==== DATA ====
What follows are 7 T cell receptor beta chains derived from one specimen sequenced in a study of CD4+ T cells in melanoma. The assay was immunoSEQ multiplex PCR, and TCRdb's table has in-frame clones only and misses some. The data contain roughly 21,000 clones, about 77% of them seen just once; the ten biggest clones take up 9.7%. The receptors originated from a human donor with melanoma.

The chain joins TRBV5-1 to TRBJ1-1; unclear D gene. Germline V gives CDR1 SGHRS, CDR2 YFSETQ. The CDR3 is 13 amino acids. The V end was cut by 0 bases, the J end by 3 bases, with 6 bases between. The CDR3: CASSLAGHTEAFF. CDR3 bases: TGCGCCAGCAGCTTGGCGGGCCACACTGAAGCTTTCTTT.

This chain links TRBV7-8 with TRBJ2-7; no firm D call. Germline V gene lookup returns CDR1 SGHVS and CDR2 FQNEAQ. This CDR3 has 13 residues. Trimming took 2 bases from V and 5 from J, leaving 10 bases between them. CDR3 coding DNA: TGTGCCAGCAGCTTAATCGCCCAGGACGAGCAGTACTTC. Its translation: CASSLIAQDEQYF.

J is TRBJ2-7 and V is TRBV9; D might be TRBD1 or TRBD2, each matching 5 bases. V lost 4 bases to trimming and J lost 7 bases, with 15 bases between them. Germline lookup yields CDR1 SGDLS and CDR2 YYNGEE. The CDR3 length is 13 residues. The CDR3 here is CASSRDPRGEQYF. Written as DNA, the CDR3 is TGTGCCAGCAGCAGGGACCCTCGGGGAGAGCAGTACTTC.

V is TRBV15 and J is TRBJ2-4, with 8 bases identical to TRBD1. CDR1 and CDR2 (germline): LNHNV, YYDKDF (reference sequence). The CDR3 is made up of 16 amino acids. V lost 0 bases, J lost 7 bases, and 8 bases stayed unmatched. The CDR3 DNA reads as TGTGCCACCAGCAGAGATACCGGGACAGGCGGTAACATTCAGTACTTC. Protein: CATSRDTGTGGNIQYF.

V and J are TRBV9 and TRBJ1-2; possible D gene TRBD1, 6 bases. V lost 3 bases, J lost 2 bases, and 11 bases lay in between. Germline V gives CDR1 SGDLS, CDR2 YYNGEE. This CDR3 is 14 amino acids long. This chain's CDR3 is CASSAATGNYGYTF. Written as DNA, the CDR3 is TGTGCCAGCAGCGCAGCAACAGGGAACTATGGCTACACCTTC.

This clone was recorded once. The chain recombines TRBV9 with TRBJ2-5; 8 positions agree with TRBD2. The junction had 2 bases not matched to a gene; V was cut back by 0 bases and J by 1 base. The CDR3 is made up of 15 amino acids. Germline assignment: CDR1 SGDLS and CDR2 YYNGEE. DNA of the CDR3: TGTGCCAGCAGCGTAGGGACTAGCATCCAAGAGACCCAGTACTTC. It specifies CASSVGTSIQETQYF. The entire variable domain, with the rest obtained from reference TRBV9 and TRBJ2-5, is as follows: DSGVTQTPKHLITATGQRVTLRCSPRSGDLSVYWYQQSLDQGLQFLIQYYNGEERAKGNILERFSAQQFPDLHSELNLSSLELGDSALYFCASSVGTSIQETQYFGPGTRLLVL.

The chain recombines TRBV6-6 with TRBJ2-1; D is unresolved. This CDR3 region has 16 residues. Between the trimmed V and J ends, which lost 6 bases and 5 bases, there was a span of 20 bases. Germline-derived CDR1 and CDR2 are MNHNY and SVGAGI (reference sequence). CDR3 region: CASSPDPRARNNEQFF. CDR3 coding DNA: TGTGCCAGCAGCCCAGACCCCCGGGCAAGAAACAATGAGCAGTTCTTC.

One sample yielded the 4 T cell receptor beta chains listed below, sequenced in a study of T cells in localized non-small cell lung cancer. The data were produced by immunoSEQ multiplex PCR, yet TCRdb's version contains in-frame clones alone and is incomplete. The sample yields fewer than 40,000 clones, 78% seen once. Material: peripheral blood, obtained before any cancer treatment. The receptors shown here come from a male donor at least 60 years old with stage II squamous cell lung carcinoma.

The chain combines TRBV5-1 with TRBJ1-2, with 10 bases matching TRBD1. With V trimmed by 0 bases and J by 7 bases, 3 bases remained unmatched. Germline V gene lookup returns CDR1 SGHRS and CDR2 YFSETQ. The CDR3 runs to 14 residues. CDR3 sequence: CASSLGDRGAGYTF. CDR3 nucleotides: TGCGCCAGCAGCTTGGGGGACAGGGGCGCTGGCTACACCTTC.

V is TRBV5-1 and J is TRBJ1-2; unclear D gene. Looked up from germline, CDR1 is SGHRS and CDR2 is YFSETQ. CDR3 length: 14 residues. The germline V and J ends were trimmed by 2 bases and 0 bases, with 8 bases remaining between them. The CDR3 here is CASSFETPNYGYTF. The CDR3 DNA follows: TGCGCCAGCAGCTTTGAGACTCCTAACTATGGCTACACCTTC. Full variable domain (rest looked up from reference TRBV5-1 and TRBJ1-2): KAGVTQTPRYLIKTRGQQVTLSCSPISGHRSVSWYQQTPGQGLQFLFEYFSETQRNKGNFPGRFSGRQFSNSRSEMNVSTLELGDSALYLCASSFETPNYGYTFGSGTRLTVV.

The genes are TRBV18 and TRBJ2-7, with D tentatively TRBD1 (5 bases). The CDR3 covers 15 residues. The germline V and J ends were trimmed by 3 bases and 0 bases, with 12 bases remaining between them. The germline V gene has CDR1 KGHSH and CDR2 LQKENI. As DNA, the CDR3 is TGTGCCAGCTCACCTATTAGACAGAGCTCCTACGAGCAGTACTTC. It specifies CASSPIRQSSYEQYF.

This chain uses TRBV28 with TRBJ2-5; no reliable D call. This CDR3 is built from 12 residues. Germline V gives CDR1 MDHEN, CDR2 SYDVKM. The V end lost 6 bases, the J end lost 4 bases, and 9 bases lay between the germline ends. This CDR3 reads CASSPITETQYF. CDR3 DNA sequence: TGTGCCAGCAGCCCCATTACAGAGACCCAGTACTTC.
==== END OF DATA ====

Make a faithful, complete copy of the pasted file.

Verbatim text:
What follows are 7 T cell receptor beta chains derived from one specimen sequenced in a study of CD4+ T cells in melanoma. The assay was immunoSEQ multiplex PCR, and TCRdb's table has in-frame clones only and misses some. The data contain roughly 21,000 clones, about 77% of them seen just once; the ten biggest clones take up 9.7%. The receptors originated from a human donor with melanoma.

The chain joins TRBV5-1 to TRBJ1-1; unclear D gene. Germline V gives CDR1 SGHRS, CDR2 YFSETQ. The CDR3 is 13 amino acids. The V end was cut by 0 bases, the J end by 3 bases, with 6 bases between. The CDR3: CASSLAGHTEAFF. CDR3 bases: TGCGCCAGCAGCTTGGCGGGCCACACTGAAGCTTTCTTT.

This chain links TRBV7-8 with TRBJ2-7; no firm D call. Germline V gene lookup returns CDR1 SGHVS and CDR2 FQNEAQ. This CDR3 has 13 residues. Trimming took 2 bases from V and 5 from J, leaving 10 bases between them. CDR3 coding DNA: TGTGCCAGCAGCTTAATCGCCCAGGACGAGCAGTACTTC. Its translation: CASSLIAQDEQYF.

J is TRBJ2-7 and V is TRBV9; D might be TRBD1 or TRBD2, each matching 5 bases. V lost 4 bases to trimming and J lost 7 bases, with 15 bases between them. Germline lookup yields CDR1 SGDLS and CDR2 YYNGEE. The CDR3 length is 13 residues. The CDR3 here is CASSRDPRGEQYF. Written as DNA, the CDR3 is TGTGCCAGCAGCAGGGACCCTCGGGGAGAGCAGTACTTC.

V is TRBV15 and J is TRBJ2-4, with 8 bases identical to TRBD1. CDR1 and CDR2 (germline): LNHNV, YYDKDF (reference sequence). The CDR3 is made up of 16 amino acids. V lost 0 bases, J lost 7 bases, and 8 bases stayed unmatched. The CDR3 DNA reads as TGTGCCACCAGCAGAGATACCGGGACAGGCGGTAACATTCAGTACTTC. Protein: CATSRDTGTGGNIQYF.

V and J are TRBV9 and TRBJ1-2; possible D gene TRBD1, 6 bases. V lost 3 bases, J lost 2 bases, and 11 bases lay in between. Germline V gives CDR1 SGDLS, CDR2 YYNGEE. This CDR3 is 14 amino acids long. This chain's CDR3 is CASSAATGNYGYTF. Written as DNA, the CDR3 is TGTGCCAGCAGCGCAGCAACAGGGAACTATGGCTACACCTTC.

This clone was recorded once. The chain recombines TRBV9 with TRBJ2-5; 8 positions agree with TRBD2. The junction had 2 bases not matched to a gene; V was cut back by 0 bases and J by 1 base. The CDR3 is made up of 15 amino acids. Germline assignment: CDR1 SGDLS and CDR2 YYNGEE. DNA of the CDR3: TGTGCCAGCAGCGTAGGGACTAGCATCCAAGAGACCCAGTACTTC. It specifies CASSVGTSIQETQYF. The entire variable domain, with the rest obtained from reference TRBV9 and TRBJ2-5, is as follows: DSGVTQTPKHLITATGQRVTLRCSPRSGDLSVYWYQQSLDQGLQFLIQYYNGEERAKGNILERFSAQQFPDLHSELNLSSLELGDSALYFCASSVGTSIQETQYFGPGTRLLVL.

The chain recombines TRBV6-6 with TRBJ2-1; D is unresolved. This CDR3 region has 16 residues. Between the trimmed V and J ends, which lost 6 bases and 5 bases, there was a span of 20 bases. Germline-derived CDR1 and CDR2 are MNHNY and SVGAGI (reference sequence). CDR3 region: CASSPDPRARNNEQFF. CDR3 coding DNA: TGTGCCAGCAGCCCAGACCCCCGGGCAAGAAACAATGAGCAGTTCTTC.

One sample yielded the 4 T cell receptor beta chains listed below, sequenced in a study of T cells in localized non-small cell lung cancer. The data were produced by immunoSEQ multiplex PCR, yet TCRdb's version contains in-frame clones alone and is incomplete. The sample yields fewer than 40,000 clones, 78% seen once. Material: peripheral blood, obtained before any cancer treatment. The receptors shown here come from a male donor at least 60 years old with stage II squamous cell lung carcinoma.

The chain combines TRBV5-1 with TRBJ1-2, with 10 bases matching TRBD1. With V trimmed by 0 bases and J by 7 bases, 3 bases remained unmatched. Germline V gene lookup returns CDR1 SGHRS and CDR2 YFSETQ. The CDR3 runs to 14 residues. CDR3 sequence: CASSLGDRGAGYTF. CDR3 nucleotides: TGCGCCAGCAGCTTGGGGGACAGGGGCGCTGGCTACACCTTC.

V is TRBV5-1 and J is TRBJ1-2; unclear D gene. Looked up from germline, CDR1 is SGHRS and CDR2 is YFSETQ. CDR3 length: 14 residues. The germline V and J ends were trimmed by 2 bases and 0 bases, with 8 bases remaining between them. The CDR3 here is CASSFETPNYGYTF. The CDR3 DNA follows: TGCGCCAGCAGCTTTGAGACTCCTAACTATGGCTACACCTTC. Full variable domain (rest looked up from reference TRBV5-1 and TRBJ1-2): KAGVTQTPRYLIKTRGQQVTLSCSPISGHRSVSWYQQTPGQGLQFLFEYFSETQRNKGNFPGRFSGRQFSNSRSEMNVSTLELGDSALYLCASSFETPNYGYTFGSGTRLTVV.

The genes are TRBV18 and TRBJ2-7, with D tentatively TRBD1 (5 bases). The CDR3 covers 15 residues. The germline V and J ends were trimmed by 3 bases and 0 bases, with 12 bases remaining between them. The germline V gene has CDR1 KGHSH and CDR2 LQKENI. As DNA, the CDR3 is TGTGCCAGCTCACCTATTAGACAGAGCTCCTACGAGCAGTACTTC. It specifies CASSPIRQSSYEQYF.

This chain uses TRBV28 with TRBJ2-5; no reliable D call. This CDR3 is built from 12 residues. Germline V gives CDR1 MDHEN, CDR2 SYDVKM. The V end lost 6 bases, the J end lost 4 bases, and 9 bases lay between the germline ends. This CDR3 reads CASSPITETQYF. CDR3 DNA sequence: TGTGCCAGCAGCCCCATTACAGAGACCCAGTACTTC.